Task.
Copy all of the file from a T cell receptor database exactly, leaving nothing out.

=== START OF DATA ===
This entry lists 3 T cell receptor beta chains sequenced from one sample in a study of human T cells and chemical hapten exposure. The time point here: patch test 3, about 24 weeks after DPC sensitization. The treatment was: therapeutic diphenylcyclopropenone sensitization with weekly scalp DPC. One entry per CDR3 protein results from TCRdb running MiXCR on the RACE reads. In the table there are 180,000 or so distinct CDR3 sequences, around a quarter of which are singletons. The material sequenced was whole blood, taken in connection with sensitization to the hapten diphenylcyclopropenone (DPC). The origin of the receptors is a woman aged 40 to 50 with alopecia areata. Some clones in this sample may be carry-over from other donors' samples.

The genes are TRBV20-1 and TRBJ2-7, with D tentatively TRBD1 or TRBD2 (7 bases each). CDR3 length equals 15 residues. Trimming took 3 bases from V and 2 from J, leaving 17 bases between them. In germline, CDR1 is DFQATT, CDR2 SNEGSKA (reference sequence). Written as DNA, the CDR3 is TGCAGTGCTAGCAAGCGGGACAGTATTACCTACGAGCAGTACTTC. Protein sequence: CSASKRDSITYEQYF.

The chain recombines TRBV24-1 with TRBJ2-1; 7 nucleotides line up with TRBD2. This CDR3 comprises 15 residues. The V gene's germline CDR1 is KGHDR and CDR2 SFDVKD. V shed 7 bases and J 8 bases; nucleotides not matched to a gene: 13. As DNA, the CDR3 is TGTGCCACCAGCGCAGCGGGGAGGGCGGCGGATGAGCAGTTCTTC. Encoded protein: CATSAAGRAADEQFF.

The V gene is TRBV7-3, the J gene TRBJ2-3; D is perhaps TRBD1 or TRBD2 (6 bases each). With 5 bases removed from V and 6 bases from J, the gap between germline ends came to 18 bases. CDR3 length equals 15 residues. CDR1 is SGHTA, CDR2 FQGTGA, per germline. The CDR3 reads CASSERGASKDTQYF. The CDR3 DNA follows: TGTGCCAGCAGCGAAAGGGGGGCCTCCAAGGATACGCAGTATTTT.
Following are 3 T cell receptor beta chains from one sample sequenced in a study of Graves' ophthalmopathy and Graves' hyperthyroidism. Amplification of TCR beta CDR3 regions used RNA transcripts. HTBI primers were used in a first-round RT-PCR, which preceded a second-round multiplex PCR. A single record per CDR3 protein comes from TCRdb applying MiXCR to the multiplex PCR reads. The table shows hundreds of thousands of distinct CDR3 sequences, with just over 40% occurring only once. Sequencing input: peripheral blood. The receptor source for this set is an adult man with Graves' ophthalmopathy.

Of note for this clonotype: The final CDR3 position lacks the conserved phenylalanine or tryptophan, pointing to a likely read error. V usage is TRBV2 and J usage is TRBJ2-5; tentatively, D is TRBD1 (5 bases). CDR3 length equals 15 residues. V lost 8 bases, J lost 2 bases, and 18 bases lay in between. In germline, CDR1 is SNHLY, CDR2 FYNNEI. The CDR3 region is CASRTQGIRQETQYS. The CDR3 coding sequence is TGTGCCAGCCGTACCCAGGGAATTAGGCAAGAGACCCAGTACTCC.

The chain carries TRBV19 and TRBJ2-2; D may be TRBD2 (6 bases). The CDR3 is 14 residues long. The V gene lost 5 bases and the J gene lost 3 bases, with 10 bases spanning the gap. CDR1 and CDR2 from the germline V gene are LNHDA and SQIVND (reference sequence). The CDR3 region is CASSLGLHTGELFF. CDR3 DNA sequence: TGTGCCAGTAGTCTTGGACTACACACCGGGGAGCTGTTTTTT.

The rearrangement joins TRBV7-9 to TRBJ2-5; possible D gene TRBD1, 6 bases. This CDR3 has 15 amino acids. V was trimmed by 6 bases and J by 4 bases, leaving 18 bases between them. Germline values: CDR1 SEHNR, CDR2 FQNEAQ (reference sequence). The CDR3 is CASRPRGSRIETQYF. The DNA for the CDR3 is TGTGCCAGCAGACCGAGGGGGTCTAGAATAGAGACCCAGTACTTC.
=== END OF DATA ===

This entry lists 3 T cell receptor beta chains sequenced from one sample in a study of human T cells and chemical hapten exposure. The time point here: patch test 3, about 24 weeks after DPC sensitization. The treatment was: therapeutic diphenylcyclopropenone sensitization with weekly scalp DPC. One entry per CDR3 protein results from TCRdb running MiXCR on the RACE reads. In the table there are 180,000 or so distinct CDR3 sequences, around a quarter of which are singletons. The material sequenced was whole blood, taken in connection with sensitization to the hapten diphenylcyclopropenone (DPC). The origin of the receptors is a woman aged 40 to 50 with alopecia areata. Some clones in this sample may be carry-over from other donors' samples.

The genes are TRBV20-1 and TRBJ2-7, with D tentatively TRBD1 or TRBD2 (7 bases each). CDR3 length equals 15 residues. Trimming took 3 bases from V and 2 from J, leaving 17 bases between them. In germline, CDR1 is DFQATT, CDR2 SNEGSKA (reference sequence). Written as DNA, the CDR3 is TGCAGTGCTAGCAAGCGGGACAGTATTACCTACGAGCAGTACTTC. Protein sequence: CSASKRDSITYEQYF.

The chain recombines TRBV24-1 with TRBJ2-1; 7 nucleotides line up with TRBD2. This CDR3 comprises 15 residues. The V gene's germline CDR1 is KGHDR and CDR2 SFDVKD. V shed 7 bases and J 8 bases; nucleotides not matched to a gene: 13. As DNA, the CDR3 is TGTGCCACCAGCGCAGCGGGGAGGGCGGCGGATGAGCAGTTCTTC. Encoded protein: CATSAAGRAADEQFF.

The V gene is TRBV7-3, the J gene TRBJ2-3; D is perhaps TRBD1 or TRBD2 (6 bases each). With 5 bases removed from V and 6 bases from J, the gap between germline ends came to 18 bases. CDR3 length equals 15 residues. CDR1 is SGHTA, CDR2 FQGTGA, per germline. The CDR3 reads CASSERGASKDTQYF. The CDR3 DNA follows: TGTGCCAGCAGCGAAAGGGGGGCCTCCAAGGATACGCAGTATTTT.
Following are 3 T cell receptor beta chains from one sample sequenced in a study of Graves' ophthalmopathy and Graves' hyperthyroidism. Amplification of TCR beta CDR3 regions used RNA transcripts. HTBI primers were used in a first-round RT-PCR, which preceded a second-round multiplex PCR. A single record per CDR3 protein comes from TCRdb applying MiXCR to the multiplex PCR reads. The table shows hundreds of thousands of distinct CDR3 sequences, with just over 40% occurring only once. Sequencing input: peripheral blood. The receptor source for this set is an adult man with Graves' ophthalmopathy.

Of note for this clonotype: The final CDR3 position lacks the conserved phenylalanine or tryptophan, pointing to a likely read error. V usage is TRBV2 and J usage is TRBJ2-5; tentatively, D is TRBD1 (5 bases). CDR3 length equals 15 residues. V lost 8 bases, J lost 2 bases, and 18 bases lay in between. In germline, CDR1 is SNHLY, CDR2 FYNNEI. The CDR3 region is CASRTQGIRQETQYS. The CDR3 coding sequence is TGTGCCAGCCGTACCCAGGGAATTAGGCAAGAGACCCAGTACTCC.

The chain carries TRBV19 and TRBJ2-2; D may be TRBD2 (6 bases). The CDR3 is 14 residues long. The V gene lost 5 bases and the J gene lost 3 bases, with 10 bases spanning the gap. CDR1 and CDR2 from the germline V gene are LNHDA and SQIVND (reference sequence). The CDR3 region is CASSLGLHTGELFF. CDR3 DNA sequence: TGTGCCAGTAGTCTTGGACTACACACCGGGGAGCTGTTTTTT.

The rearrangement joins TRBV7-9 to TRBJ2-5; possible D gene TRBD1, 6 bases. This CDR3 has 15 amino acids. V was trimmed by 6 bases and J by 4 bases, leaving 18 bases between them. Germline values: CDR1 SEHNR, CDR2 FQNEAQ (reference sequence). The CDR3 is CASRPRGSRIETQYF. The DNA for the CDR3 is TGTGCCAGCAGACCGAGGGGGTCTAGAATAGAGACCCAGTACTTC.